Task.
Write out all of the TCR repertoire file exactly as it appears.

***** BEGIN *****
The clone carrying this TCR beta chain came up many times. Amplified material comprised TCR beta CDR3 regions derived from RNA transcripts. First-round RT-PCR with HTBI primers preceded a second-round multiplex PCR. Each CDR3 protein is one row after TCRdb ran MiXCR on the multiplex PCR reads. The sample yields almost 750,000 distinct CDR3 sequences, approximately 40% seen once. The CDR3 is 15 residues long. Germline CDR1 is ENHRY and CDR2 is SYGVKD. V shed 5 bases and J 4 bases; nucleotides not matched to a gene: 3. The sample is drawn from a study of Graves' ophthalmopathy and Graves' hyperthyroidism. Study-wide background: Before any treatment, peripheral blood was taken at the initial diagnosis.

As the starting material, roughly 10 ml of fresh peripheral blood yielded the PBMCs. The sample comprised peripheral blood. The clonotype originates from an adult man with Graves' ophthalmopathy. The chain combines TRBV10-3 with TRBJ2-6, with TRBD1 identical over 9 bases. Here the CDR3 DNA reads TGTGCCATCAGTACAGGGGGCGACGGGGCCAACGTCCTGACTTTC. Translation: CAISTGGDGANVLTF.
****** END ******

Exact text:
The clone carrying this TCR beta chain came up many times. Amplified material comprised TCR beta CDR3 regions derived from RNA transcripts. First-round RT-PCR with HTBI primers preceded a second-round multiplex PCR. Each CDR3 protein is one row after TCRdb ran MiXCR on the multiplex PCR reads. The sample yields almost 750,000 distinct CDR3 sequences, approximately 40% seen once. The CDR3 is 15 residues long. Germline CDR1 is ENHRY and CDR2 is SYGVKD. V shed 5 bases and J 4 bases; nucleotides not matched to a gene: 3. The sample is drawn from a study of Graves' ophthalmopathy and Graves' hyperthyroidism. Study-wide background: Before any treatment, peripheral blood was taken at the initial diagnosis.

As the starting material, roughly 10 ml of fresh peripheral blood yielded the PBMCs. The sample comprised peripheral blood. The clonotype originates from an adult man with Graves' ophthalmopathy. The chain combines TRBV10-3 with TRBJ2-6, with TRBD1 identical over 9 bases. Here the CDR3 DNA reads TGTGCCATCAGTACAGGGGGCGACGGGGCCAACGTCCTGACTTTC. Translation: CAISTGGDGANVLTF.